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A New Chapter for Siam Intelligence Unit: Reflections on the Past and Plans for the Future

Dear reader,


Happy New Year 2023!


It's Monday, but many people are still on holiday during the long weekend. You'll notice that Siam Intelligence Unit (SIU) has come back in a new form; from now on, our flagship website will be geopolitics.asia, no longer siamintelligence.com.



Some of you may have noticed our previous attempt at a change in 2019 when we collaborated with the Geneva Network to organize the national event "The Importance of Intellectual Property Rights for Progress" on October 2, 2019, at the Conrad Hotel in Bangkok. At this event, H.E. Abhisit Vejjajiva, the 27th prime minister of Thailand, gave the keynote speech on the situation of Intellectual Property Rights in Thailand and in ASEAN.


Nonetheless, the world, as well as Thailand, entered the global pandemic at the beginning of the following year. I decided to further my studies by pursuing a PhD in governance and policy science at GSPA/NIDA. During this period, with the given context, it's time to rethink the organization's direction and review our previous mission.




Looking Back


We are not reticent to express our liberal democratic spirit and origins. SIU was formed in December 2009 as a result of online group discussions following the 2006 coup d'état in Thailand. We thought about ways to alleviate political polarization, which was a major factor in the possibility of the coup.


Therefore, we established SiamIntelligence.com as a showcase website to demonstrate dialogue on policy issues, democratic and liberal values to society. It was a great success and we were able to command a healthy amount of traffic to our website. We were able to set critical agendas on several occasions and capture the attention of both international and local media.


One of our proudest moments was when I was invited to join the "Scenario Thailand" committee to organize national workshops on political reconciliation efforts and how to navigate out of the polarization quagmire. The workshops, which included key political spectrum activists, politicians, and scholars, were convened by Adam Kahane of Reos, who generously used his experience from the Mont Fleur project to resolve the apartheid problem in South Africa. It was my first-hand experience using scenario planning techniques, which are frequently used by Royal Dutch Shell plc (now Shell plc) and Rand Corporation to solve real-world problems. I also had the opportunity to learn about another foresight technique approach at a global workshop in New York, by invitation from the Rockefeller Foundation and Institute for Alternative Futures.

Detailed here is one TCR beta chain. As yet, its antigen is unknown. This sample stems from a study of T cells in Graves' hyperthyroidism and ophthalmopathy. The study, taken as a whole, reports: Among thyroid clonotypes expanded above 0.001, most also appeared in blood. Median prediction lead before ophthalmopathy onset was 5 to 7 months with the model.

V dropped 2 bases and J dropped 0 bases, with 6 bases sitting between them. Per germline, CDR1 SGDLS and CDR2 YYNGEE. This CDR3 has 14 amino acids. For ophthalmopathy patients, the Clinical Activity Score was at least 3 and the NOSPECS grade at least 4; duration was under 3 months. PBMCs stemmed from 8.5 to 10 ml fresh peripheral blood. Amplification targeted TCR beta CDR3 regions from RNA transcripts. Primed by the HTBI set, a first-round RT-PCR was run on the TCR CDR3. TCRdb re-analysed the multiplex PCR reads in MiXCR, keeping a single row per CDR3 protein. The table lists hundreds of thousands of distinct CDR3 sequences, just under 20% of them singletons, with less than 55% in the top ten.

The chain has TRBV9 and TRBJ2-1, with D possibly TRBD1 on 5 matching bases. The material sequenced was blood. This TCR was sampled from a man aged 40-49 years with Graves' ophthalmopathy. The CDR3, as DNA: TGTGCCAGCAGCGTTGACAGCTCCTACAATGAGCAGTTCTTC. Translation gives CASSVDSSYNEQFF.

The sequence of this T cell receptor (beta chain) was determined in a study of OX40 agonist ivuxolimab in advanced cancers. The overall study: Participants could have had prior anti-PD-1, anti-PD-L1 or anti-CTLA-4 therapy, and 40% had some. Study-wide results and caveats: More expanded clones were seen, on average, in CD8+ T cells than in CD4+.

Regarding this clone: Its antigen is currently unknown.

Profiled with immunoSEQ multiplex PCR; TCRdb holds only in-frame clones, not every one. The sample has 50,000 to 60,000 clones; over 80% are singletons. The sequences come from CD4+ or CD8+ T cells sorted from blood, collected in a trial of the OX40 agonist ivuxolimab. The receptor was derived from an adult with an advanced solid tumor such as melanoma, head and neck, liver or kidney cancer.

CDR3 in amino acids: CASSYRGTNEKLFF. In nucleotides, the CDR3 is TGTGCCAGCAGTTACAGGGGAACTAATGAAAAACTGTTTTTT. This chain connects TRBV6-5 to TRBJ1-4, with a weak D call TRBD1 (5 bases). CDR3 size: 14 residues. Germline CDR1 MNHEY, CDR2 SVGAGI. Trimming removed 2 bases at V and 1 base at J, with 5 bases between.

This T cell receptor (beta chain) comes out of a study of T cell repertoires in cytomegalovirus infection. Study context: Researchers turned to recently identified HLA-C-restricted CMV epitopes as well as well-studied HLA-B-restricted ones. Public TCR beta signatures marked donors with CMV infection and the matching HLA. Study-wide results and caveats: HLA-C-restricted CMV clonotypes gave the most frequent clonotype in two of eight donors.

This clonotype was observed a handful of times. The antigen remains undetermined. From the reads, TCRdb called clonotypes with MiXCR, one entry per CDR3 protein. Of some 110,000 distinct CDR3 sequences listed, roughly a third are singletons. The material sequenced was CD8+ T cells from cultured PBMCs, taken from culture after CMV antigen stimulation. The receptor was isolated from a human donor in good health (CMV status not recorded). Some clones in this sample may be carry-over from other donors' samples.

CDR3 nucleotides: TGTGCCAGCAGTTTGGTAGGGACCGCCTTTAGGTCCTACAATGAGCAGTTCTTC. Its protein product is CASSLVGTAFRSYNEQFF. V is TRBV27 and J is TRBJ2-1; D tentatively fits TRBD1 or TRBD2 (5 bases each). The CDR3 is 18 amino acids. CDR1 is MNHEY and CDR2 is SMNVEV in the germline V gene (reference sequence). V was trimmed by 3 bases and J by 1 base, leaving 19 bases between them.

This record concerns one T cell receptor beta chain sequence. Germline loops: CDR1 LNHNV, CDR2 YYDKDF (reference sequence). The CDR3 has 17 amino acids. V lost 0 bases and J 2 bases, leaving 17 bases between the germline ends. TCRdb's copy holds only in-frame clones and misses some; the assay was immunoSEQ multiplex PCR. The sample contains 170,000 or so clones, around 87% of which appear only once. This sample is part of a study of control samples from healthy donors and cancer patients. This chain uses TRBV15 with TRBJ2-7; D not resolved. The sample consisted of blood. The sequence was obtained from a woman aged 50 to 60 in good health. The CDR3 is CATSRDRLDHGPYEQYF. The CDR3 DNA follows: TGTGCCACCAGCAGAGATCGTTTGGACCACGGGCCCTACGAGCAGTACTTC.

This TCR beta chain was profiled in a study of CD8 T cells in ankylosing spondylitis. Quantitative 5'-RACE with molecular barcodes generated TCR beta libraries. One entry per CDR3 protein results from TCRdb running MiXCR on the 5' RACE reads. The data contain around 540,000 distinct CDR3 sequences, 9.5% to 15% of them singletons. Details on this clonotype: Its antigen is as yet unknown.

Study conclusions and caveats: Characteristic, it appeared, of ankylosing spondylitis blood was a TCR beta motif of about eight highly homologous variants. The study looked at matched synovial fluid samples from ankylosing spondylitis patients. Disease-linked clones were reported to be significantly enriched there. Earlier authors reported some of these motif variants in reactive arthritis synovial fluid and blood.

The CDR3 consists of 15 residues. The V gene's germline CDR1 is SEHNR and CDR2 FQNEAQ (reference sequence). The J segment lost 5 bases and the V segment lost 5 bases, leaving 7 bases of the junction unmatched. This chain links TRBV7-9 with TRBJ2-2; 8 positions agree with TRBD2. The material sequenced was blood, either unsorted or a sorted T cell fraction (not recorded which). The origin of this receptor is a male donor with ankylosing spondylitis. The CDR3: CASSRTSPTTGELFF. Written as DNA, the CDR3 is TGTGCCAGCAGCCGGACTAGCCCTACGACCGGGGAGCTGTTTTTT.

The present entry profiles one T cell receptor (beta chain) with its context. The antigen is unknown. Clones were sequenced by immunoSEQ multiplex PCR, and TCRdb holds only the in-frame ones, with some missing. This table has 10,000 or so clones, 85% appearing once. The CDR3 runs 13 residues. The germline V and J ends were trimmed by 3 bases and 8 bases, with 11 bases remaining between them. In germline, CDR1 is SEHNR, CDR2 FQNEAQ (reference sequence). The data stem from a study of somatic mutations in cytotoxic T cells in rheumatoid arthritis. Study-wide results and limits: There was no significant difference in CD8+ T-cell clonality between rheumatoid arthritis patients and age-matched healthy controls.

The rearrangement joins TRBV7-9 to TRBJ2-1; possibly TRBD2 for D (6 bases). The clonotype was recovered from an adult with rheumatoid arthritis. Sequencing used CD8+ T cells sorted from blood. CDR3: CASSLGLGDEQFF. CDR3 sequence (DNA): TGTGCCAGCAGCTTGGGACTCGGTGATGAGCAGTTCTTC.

It was a rare opportunity for a single scholar to absorb real-world experience from both approaches in real-world workshops during the same period, not to mention the opportunity to co-translate a book about Nelson Mandela written by Richard Stengel into Thai.


The output from the workshops in Thailand produced more questions than answers, emphasizing that the country is in a genuine transformation period facing triple challenges: economic, political, and cultural. I further interpreted this as a "dual revolution" during my speech at the 2019 ASEAN Community Leadership and Partnership Forum in Bangkok, borrowing from Marxist historian Eric Hobsbawm.


Therefore, it's not merely a "middle-income trap" as normally understood in economics together with dwell into aging society. While we can diagnose the cause and problem of polarization, finding a solution to it remains elusive.


At the same time, new challenges await on the horizon: the new geopolitical tensions between the US and China (not to mention the ongoing war between Ukraine and Russia); and technological disruptions including quantum computing, artificial intelligence, and blockchain technology.


During the break and transition of our own organization, we need to rethink our organizational reform and new mission to at least be a force that contributes to the country and the region, ASEAN and the wider Asia, in navigating the remaining and new challenges.


Future Direction


You will see several new features in our new direction.


First and foremost, the website will primarily be in English, not Thai. This serves two purposes: to communicate with a wider audience in the world and to prepare for future paid content mechanisms. However, for now, we are still in an experimental period which is expected to run for at least 6-12 months. During this time, you can fully enjoy the content for free. The website will be upgraded with more features using data science and analytical tools in the future. The data science and analytical tools will have a separate domain name, geopolitics.io.





The challenge is how we can maintain the quality of the content in the long run. To address this, we have employed the theory of geopolitics, called meta-geopolitics, to help analyze phenomena. We have prepared instruments to detect global trends each week and provide analysis with the aid of AI.